Day 71 – Thursday, May 19: Waynesboro, VA to Blackrock Hut, 20.7 miles, 882.0 total AT miles.

I woke up at 6:00 and started silently packing up – I didn’t want to disturb the other hikers sleeping in the Grace Lutheran Church hostel. I went upstairs to use the restroom and grab a cup of coffee. Other hikers were mulling around in the lounge, planning out their entrances into Shenandoah National Park.

I was excited. Shenandoah is like the Smokeys for me – yet another awesome park that I’d read about for years before attempting this hike.

I went back downstairs to finish packing and put away my cot. The four of us left a donation, thanked the caretakers and walked outside at 7:30. While we were still standing in the church parking lot, an SUV pulled up and the driver asked if we needed a ride to the trailhead. Couldn’t be easier!

The four of us hopped in and we took off for Rockfish Gap. Waynesboro turned out to be one of the nicest little towns on the trail. Folks here go out of their way to help hikers – and the hostel at Grace Lutheran really shouldn’t be missed.

I jumped out of the SUV and grabbed my pack. I backtracked a little ways to make up for the small section of road and parking lot that I just missed while in the SUV. I made my way to the entrance of the Shenandoahs and registered. I finally started climbing at 9:30.

The park itself is beautiful – a drastic departure from forests we were just hiking in. The trails are well-graded and rarely reach 3,000 feet in elevation. The forests are much more dense, with a greater number of large, old trees than I’ve seen in quite a while. A dense fog settled in as I hiked towards Bears Den Mountain.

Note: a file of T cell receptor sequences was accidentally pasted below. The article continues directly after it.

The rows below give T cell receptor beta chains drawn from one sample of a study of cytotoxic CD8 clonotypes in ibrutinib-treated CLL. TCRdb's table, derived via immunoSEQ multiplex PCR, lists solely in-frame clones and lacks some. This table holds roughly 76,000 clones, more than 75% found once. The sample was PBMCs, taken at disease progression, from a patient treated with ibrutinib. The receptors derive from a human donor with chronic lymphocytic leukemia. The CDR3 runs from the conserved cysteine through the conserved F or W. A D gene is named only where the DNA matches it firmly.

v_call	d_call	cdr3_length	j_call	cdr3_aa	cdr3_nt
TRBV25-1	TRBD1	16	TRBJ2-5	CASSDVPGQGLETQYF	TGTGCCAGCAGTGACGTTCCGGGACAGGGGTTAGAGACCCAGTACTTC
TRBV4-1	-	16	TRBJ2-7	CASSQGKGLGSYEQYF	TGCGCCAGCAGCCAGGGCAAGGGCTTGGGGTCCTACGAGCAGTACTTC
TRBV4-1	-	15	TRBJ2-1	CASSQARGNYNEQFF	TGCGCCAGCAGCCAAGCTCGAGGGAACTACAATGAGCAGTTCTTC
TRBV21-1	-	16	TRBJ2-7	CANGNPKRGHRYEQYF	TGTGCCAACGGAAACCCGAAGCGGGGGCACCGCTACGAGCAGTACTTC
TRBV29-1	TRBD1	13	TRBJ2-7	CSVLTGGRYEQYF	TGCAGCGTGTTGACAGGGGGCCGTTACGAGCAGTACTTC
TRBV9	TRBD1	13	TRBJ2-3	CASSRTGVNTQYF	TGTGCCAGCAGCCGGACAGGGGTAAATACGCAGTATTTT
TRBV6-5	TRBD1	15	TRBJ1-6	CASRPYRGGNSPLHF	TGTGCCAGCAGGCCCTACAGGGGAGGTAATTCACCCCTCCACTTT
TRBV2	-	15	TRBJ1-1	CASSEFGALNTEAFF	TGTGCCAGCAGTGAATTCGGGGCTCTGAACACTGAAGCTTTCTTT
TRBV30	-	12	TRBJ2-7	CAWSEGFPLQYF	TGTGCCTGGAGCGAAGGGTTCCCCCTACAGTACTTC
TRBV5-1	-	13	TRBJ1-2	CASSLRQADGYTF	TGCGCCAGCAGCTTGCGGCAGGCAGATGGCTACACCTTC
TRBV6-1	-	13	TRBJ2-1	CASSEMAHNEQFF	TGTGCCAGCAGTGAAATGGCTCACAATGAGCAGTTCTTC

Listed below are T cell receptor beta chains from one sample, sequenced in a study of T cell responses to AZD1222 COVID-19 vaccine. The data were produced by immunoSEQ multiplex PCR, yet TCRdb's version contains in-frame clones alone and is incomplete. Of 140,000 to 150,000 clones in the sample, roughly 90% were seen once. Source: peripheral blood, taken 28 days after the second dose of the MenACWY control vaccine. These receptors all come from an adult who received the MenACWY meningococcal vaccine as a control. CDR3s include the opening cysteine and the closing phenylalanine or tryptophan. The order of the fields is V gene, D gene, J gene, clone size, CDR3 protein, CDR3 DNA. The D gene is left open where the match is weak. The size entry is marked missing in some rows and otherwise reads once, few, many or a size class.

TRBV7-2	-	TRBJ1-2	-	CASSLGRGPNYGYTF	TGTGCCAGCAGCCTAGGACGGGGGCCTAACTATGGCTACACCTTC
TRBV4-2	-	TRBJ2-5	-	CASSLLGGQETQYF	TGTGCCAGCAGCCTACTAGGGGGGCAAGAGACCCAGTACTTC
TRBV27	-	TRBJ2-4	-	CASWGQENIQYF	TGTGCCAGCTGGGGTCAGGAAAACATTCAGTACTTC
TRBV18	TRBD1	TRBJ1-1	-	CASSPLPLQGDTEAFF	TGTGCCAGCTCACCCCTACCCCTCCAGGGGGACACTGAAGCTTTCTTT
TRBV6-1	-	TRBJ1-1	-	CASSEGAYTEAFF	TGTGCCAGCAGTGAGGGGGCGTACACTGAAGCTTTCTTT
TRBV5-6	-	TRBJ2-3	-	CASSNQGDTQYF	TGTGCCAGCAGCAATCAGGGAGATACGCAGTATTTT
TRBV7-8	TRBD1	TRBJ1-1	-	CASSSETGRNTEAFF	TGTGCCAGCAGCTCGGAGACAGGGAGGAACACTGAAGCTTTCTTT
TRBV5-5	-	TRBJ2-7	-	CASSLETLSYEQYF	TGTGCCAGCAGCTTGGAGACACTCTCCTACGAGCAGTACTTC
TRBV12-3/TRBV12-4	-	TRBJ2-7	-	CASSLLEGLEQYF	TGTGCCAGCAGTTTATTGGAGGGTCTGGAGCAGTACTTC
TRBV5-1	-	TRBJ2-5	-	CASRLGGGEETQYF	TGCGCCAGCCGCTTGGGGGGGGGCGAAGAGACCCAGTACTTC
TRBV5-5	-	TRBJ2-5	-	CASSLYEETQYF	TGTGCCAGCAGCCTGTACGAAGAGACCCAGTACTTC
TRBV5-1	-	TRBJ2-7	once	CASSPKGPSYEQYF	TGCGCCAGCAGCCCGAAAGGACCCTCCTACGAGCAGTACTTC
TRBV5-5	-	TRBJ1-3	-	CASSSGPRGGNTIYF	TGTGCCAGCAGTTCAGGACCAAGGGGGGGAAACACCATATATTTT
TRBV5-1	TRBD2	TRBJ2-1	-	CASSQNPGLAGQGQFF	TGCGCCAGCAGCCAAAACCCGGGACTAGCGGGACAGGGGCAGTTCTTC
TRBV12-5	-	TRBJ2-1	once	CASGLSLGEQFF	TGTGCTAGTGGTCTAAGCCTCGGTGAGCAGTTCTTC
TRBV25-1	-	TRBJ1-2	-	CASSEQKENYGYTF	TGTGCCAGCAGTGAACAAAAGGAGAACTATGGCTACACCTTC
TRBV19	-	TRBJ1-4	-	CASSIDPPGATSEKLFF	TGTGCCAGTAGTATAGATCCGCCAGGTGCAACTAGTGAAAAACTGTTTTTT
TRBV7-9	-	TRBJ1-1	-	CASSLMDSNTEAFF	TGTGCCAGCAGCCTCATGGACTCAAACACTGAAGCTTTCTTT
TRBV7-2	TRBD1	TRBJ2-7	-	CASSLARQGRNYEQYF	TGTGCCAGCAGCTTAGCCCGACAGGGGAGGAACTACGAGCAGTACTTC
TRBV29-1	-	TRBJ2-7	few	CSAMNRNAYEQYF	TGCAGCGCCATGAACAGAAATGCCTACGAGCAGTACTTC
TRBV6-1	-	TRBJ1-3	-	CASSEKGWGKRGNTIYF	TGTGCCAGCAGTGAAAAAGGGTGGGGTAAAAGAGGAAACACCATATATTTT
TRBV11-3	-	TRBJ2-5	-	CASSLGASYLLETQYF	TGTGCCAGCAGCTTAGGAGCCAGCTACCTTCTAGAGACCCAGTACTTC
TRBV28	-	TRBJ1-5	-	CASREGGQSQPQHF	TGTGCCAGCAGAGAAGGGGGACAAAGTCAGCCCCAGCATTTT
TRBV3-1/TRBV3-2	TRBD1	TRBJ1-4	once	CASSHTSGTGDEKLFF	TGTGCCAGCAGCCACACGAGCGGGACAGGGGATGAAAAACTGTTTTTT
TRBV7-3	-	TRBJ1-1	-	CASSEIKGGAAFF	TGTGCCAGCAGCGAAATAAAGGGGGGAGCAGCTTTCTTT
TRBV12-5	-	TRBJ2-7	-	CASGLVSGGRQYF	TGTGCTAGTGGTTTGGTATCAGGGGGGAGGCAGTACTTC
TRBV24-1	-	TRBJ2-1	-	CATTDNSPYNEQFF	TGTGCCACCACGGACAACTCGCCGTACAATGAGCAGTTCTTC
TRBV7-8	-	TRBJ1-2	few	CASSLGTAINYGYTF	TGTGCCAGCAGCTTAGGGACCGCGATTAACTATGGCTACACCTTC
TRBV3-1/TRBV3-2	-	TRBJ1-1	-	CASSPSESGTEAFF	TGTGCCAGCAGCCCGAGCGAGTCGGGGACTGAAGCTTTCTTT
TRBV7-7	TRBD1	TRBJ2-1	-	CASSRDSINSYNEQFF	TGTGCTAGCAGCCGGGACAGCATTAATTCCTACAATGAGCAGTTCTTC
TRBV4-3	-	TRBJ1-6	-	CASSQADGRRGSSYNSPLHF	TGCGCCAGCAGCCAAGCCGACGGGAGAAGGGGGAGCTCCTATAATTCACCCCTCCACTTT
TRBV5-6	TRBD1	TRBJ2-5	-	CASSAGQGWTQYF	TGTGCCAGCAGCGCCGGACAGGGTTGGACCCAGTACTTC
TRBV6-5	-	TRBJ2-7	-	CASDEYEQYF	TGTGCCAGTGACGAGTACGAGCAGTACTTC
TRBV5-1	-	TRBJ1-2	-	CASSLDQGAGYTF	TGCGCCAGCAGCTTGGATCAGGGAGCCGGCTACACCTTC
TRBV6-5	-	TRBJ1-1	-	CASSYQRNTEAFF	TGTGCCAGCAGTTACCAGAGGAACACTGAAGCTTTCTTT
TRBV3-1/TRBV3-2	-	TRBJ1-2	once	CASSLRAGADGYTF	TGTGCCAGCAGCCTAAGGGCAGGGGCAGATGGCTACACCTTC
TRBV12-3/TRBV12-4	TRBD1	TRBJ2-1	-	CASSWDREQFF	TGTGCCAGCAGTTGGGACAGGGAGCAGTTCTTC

As I approached the summit, I started paying attention to two things. First, my pack was very heavy. I was carrying six days of food – heavy food at that. I’ve taken a liking to canned chicken – at ten ounces a pop, they add up pretty fast.

Second, my feet were starting to hurt. I had thoroughly broken in those Merrill trail runners when they split on the sides. These new Merrill’s are more like a lightweight boot than a trail runner – they’ll take some time getting used to.

The fog remained thick as I summited – I ran across a series of radio towers at the top.


I admittedly wasn’t making great time – just a little over two miles per hour. I bypassed the Calf Mountain Shelter and headed for the next available open spot to eat lunch – it was just after noon and I had covered seven miles on the day.

Shenandoah is unique in that the forest is so thick, there are few places to stealth camp – and the only option to spread out and have lunch seems to be at road crossings. But they’re not uncommon here. The AT crosses Skyline Drive over 20 times while traversing the Shenandoahs.

I found Savage, Black Santa and McDoubles having lunch on a gravel road about 9 miles away from Rockfish Gap. They were actually finishing up as I arrived. Savage and McDoubles took off ahead while Black Santa relaxed as I ate. It was 1:30 by the time we started making the 11 mile hike towards Blackrock Hut – our intended campsite for the evening.